When legacy proprietary companies start all of a sudden OpenSourcing their software, a lot of questions are raised. Of course they have their own explanations for the facts, although frequently are not the whole true about the fact.
Since Skype announced their OpenSource UI, I received some email asking why would that happen and what are the reasons behind the curtains.
Here is a personal explanation based on some facts:
- Skype started their business in a market almost empty of competition. VoIP indeed existed, but was NOT directed to end users, neither mass market.
- OpenSource would not make sense as it usually (for big companies) takes way more time and money to build solutions on top of standards then creating your own black box with the solutions of your own problems and challenges inside. And the lack of demand for a standard format was about 99%.
- Another reason is the "secret" factor, as the first ones, they have to create all the buzz around their holly grail and of course ensure the domination.
- That is why(among other reasons) Skype made their business on top of proprietary routing algorithms and proprietary protocols and encryption.
- In the other hand for very small VoIP services the picture is different as they started on top of OpenSource platforms, even in a time that most of them were experimental. The reason is, the target market was massively smaller than Skype targets. And of course the money to invest was way smaller as well.
- SIP adoption was adopted in almost 99% of the rising small providers that started popping up everywhere in the world.
- Interesting fact is that most pioneer small VoIP providers started with virtual PBX system, not even SIP routers and big platforms. Basically "grow on demand" strategy was adopted as well.
- VoIP is way more spread in the world since Skype started the massification. We have large number of companies building equipments, client soft-phones, VoIP platforms etc...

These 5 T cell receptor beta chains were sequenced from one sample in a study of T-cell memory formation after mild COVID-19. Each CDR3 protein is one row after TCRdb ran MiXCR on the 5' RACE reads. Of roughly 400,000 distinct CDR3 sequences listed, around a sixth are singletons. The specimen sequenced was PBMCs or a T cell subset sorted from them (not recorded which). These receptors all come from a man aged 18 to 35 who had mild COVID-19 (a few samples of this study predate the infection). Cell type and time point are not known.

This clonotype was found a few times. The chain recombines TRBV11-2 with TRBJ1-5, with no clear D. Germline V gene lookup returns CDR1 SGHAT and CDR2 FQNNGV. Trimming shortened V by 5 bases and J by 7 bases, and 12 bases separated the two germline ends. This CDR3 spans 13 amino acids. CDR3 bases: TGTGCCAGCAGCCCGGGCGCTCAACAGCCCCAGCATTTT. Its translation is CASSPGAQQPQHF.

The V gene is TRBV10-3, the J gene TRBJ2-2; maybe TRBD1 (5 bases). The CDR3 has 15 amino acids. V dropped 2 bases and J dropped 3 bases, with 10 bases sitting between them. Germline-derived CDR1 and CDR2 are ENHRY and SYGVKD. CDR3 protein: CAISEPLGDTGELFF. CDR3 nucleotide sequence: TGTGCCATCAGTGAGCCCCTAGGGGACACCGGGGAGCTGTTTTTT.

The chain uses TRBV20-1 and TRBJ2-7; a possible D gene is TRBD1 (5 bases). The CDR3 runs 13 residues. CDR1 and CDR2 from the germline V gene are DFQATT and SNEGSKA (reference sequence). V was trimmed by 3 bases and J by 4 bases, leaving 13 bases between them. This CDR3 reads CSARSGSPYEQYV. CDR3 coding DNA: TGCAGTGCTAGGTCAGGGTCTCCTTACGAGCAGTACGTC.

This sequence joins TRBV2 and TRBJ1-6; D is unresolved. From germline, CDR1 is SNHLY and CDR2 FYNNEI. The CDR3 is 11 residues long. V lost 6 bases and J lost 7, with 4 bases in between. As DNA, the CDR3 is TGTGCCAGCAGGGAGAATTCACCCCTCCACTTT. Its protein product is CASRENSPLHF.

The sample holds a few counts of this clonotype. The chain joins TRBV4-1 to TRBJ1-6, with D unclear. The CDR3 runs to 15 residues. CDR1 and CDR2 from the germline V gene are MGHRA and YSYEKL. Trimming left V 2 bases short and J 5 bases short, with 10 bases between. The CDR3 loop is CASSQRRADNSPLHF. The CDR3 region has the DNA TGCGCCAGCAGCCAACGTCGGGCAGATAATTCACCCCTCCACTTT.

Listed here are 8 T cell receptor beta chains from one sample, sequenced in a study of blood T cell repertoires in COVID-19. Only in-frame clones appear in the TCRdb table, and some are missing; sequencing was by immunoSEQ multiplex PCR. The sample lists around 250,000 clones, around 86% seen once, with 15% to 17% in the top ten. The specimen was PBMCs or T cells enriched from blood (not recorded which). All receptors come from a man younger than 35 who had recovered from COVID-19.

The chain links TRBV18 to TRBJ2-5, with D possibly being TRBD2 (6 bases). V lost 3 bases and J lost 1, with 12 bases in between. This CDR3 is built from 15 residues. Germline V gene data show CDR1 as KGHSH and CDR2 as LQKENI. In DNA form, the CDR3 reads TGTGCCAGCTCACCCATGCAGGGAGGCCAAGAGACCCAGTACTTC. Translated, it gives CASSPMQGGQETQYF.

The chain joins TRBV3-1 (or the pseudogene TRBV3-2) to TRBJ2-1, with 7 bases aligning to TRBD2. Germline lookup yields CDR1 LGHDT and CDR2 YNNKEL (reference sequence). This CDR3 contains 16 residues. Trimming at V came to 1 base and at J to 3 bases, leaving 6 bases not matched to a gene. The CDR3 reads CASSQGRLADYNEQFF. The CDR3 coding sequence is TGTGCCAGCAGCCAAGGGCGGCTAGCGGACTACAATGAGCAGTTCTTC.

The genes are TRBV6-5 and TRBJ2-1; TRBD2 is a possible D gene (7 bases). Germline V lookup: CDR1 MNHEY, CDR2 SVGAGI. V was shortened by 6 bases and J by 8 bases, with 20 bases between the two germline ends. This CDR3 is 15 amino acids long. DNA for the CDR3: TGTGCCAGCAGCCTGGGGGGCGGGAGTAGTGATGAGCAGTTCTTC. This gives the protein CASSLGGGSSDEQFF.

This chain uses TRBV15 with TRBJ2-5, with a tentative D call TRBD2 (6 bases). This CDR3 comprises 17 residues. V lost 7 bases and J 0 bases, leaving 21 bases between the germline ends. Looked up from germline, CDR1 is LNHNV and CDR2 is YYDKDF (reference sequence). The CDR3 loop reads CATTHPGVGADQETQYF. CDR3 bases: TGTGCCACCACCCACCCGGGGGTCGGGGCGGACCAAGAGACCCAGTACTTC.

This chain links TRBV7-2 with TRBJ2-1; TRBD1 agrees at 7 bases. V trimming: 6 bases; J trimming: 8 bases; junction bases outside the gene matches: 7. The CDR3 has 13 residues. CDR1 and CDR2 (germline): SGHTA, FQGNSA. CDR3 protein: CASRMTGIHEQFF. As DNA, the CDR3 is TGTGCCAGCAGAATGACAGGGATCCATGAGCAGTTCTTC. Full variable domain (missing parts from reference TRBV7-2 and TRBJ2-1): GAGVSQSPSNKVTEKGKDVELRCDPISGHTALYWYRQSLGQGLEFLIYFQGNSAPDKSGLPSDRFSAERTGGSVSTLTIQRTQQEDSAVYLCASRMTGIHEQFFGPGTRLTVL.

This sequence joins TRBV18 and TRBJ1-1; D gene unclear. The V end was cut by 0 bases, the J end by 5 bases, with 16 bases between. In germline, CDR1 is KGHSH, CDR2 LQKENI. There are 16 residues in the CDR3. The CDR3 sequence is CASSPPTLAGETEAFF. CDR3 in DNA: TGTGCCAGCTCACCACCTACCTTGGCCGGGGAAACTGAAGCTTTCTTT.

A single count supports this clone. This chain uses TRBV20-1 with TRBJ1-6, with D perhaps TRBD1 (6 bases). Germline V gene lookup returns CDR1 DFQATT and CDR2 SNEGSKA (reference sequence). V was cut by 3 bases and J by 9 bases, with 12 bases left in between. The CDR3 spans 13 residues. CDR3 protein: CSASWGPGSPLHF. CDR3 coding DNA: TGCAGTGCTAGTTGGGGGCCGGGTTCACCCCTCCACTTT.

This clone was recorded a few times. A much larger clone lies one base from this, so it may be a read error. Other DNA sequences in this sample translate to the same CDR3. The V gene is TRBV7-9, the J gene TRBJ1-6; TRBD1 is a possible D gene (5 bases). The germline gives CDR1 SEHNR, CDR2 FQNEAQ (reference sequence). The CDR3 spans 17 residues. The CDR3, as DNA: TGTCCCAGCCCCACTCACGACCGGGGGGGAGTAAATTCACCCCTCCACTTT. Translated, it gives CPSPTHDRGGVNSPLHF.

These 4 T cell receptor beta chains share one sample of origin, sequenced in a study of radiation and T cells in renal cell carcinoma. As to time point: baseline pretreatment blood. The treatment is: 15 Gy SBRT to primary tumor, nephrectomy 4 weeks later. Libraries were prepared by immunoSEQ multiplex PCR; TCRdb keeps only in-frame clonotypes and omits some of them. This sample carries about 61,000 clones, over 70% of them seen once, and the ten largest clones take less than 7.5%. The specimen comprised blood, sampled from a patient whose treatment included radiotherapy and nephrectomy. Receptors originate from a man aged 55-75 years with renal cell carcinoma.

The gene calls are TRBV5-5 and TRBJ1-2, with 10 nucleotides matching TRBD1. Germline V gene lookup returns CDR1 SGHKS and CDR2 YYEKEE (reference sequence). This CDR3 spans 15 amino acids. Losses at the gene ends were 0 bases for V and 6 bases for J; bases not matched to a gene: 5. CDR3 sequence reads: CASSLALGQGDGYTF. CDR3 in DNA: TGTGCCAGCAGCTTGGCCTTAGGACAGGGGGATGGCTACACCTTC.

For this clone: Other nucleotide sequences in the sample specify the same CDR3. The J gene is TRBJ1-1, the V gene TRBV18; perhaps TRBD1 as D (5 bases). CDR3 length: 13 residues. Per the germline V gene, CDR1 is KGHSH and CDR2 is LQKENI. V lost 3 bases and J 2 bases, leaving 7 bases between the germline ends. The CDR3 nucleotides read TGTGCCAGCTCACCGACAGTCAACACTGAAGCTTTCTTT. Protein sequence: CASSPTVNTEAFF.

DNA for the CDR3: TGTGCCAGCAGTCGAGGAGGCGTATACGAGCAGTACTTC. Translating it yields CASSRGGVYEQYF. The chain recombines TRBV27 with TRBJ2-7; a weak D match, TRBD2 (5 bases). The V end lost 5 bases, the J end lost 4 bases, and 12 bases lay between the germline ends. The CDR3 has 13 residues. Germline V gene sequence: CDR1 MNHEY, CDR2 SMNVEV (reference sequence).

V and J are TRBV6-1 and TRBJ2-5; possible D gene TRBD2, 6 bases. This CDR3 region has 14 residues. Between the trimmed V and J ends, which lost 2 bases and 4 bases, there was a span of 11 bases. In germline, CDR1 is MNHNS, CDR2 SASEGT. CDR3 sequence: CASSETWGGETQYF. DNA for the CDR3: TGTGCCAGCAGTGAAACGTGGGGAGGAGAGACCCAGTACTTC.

- We have a ridiculous huge number of VoIP providers which anther ridiculous range of different prices and quality.
- SIP is the main driver for major market. It is used on landlines in Europe and US, it is massively used in company PBX and telephony of big companies. Which are the main source of PAYED VoIP services.
- Skype is smaller in amount of users and revenue, if compared to all SIP Providers together.
- Google acquires Gizmo5 a medium VoIP provider fully operated over SIP. Yes it has direct relation.
- Skype ubiquity is restricted by their Desktop Client or their very limited IPhone client.
- Skype still growing the amount of Desktop users. But the amount of paying users is still and tends to get lower.
- Skype interoperability is null, as it is based on proprietary system and specifications.
- Competition makes more money and the migration from old Skype users to new VoIP alternatives is big. As educated users knows now how to change and why to change to cheaper and flexible services.
- We have more SIP enabled equipment and computers than Desktops with Skype client installed.
- OpenSource their SILK codec as already mentioned in this blog.
- Open SIP Gateway for Business Users. In order to start competing in a very profitable market slice.
- Bought the patent of their VoIP routing solutions. In order to prepare for an interoperability round.
- Aim for alternative and relatively "virgin" markets like mobile, Linux, netbooks etc:
- Release more usable mobile clients.
- OpenSource as much as possible for Linux as current client is really crap and also Linux users in general don't use closed source applications.
Skype wants its ubiquity and revenue back, and for that they are investing huge resources in Openness and Standardization, as it is what their market needs and demands nowadays.
In a mash-able hyper-connected world, who is closed and not interoperable will fade.